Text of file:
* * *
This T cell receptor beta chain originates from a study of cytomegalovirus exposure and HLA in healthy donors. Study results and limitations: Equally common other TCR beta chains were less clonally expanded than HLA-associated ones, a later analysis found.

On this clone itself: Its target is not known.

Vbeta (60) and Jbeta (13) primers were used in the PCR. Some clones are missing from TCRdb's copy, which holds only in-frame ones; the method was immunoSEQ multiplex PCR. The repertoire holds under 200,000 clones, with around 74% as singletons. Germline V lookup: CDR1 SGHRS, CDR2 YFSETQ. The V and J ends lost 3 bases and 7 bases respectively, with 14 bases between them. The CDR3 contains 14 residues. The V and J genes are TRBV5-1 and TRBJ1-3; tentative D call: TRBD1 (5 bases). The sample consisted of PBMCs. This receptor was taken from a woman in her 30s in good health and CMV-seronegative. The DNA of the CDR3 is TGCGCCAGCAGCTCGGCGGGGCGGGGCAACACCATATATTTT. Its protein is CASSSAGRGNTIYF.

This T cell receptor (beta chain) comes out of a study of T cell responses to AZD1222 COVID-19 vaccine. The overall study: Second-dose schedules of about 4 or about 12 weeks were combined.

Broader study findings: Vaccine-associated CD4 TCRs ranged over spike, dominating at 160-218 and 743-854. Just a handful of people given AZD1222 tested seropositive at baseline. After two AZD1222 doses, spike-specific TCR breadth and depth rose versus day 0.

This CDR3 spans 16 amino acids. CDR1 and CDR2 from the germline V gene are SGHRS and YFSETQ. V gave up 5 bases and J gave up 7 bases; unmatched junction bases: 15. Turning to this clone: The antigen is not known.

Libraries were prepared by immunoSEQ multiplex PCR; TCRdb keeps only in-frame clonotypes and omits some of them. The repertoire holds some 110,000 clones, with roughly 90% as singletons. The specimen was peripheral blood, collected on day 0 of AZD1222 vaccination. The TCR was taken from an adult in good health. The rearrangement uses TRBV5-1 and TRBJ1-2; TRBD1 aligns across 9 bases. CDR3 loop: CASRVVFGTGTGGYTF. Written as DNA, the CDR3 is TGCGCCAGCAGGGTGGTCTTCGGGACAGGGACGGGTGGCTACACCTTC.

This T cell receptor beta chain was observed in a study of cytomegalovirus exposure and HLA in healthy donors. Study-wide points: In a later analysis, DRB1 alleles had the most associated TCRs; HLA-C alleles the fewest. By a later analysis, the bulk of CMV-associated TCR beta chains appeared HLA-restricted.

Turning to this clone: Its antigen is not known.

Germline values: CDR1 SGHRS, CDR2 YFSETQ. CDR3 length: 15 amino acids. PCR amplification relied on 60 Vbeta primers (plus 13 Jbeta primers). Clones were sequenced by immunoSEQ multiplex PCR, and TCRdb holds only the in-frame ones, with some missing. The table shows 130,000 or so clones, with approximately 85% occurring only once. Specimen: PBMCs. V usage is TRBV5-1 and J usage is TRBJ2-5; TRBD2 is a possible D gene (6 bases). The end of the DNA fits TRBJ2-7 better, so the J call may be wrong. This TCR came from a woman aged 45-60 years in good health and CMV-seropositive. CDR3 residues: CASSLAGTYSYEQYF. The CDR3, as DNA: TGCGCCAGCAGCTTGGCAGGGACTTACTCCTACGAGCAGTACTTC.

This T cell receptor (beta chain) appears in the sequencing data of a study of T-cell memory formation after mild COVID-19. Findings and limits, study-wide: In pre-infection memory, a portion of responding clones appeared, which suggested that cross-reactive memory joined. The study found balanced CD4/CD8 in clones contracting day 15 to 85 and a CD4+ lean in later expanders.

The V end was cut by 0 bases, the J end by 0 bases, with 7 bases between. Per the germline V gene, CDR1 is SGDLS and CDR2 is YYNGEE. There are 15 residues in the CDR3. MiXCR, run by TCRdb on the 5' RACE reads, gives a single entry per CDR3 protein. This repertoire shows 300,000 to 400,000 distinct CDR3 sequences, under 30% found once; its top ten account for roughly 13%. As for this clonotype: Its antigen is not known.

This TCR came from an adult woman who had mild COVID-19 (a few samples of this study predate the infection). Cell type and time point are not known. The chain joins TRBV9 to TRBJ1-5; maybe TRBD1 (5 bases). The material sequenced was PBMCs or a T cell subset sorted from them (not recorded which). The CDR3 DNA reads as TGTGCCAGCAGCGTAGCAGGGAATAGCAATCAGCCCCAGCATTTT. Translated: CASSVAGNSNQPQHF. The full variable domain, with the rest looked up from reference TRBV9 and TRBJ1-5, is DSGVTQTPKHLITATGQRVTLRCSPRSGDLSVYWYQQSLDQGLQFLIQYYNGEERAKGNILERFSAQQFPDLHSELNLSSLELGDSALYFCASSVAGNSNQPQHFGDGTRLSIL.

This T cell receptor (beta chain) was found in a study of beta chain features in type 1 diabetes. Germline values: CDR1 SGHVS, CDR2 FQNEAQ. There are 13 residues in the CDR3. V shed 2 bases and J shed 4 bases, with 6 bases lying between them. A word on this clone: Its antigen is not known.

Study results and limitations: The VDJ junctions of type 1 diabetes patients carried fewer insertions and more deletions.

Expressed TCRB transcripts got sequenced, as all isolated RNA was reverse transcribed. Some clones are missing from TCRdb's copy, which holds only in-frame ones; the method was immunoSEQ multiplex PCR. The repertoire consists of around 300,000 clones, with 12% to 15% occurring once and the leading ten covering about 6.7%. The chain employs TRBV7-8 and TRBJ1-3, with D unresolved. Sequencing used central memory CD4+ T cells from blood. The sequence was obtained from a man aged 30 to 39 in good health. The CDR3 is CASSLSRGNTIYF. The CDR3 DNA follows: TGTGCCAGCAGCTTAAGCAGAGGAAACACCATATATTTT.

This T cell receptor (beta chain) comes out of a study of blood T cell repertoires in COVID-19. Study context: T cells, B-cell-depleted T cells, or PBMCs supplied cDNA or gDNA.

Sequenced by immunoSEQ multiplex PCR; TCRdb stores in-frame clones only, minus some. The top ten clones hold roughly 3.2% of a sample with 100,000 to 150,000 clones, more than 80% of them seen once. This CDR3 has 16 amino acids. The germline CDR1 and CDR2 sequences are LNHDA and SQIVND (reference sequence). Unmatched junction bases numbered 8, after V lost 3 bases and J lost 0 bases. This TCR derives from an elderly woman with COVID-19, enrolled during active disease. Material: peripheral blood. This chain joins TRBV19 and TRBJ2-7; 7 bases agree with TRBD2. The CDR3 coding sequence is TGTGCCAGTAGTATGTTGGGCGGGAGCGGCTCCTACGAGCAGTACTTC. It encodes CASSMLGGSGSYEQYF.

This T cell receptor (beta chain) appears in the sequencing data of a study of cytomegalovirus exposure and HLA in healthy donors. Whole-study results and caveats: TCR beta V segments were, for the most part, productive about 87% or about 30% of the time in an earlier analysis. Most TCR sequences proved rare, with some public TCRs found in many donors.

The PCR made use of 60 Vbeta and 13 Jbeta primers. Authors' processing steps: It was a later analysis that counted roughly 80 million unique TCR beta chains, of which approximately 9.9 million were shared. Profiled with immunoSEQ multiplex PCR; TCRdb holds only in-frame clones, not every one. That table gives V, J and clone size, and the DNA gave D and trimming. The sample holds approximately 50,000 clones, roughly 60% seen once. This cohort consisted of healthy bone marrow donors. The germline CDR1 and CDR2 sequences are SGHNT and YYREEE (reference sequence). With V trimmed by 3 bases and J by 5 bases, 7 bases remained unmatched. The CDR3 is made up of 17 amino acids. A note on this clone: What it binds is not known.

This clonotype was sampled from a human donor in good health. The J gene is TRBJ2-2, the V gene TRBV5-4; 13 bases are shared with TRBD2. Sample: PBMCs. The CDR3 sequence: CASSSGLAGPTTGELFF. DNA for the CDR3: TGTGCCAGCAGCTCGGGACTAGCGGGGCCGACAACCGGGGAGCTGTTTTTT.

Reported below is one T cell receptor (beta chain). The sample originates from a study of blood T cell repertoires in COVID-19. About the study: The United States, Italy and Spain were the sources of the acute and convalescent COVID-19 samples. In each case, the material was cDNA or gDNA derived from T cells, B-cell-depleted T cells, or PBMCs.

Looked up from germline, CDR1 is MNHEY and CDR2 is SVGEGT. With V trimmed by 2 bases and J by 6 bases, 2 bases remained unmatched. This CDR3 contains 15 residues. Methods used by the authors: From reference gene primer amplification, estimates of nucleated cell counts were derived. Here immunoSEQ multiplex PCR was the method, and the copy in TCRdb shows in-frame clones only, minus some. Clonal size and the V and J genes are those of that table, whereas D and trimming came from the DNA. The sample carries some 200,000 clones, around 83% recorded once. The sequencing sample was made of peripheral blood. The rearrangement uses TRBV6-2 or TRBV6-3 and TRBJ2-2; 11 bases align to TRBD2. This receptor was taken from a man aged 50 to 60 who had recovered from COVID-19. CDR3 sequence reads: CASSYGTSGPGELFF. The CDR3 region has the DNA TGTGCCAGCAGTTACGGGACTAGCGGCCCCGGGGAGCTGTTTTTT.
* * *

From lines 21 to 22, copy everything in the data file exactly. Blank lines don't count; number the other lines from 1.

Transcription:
This clonotype was sampled from a human donor in good health. The J gene is TRBJ2-2, the V gene TRBV5-4; 13 bases are shared with TRBD2. Sample: PBMCs. The CDR3 sequence: CASSSGLAGPTTGELFF. DNA for the CDR3: TGTGCCAGCAGCTCGGGACTAGCGGGGCCGACAACCGGGGAGCTGTTTTTT.

Reported below is one T cell receptor (beta chain). The sample originates from a study of blood T cell repertoires in COVID-19. About the study: The United States, Italy and Spain were the sources of the acute and convalescent COVID-19 samples. In each case, the material was cDNA or gDNA derived from T cells, B-cell-depleted T cells, or PBMCs.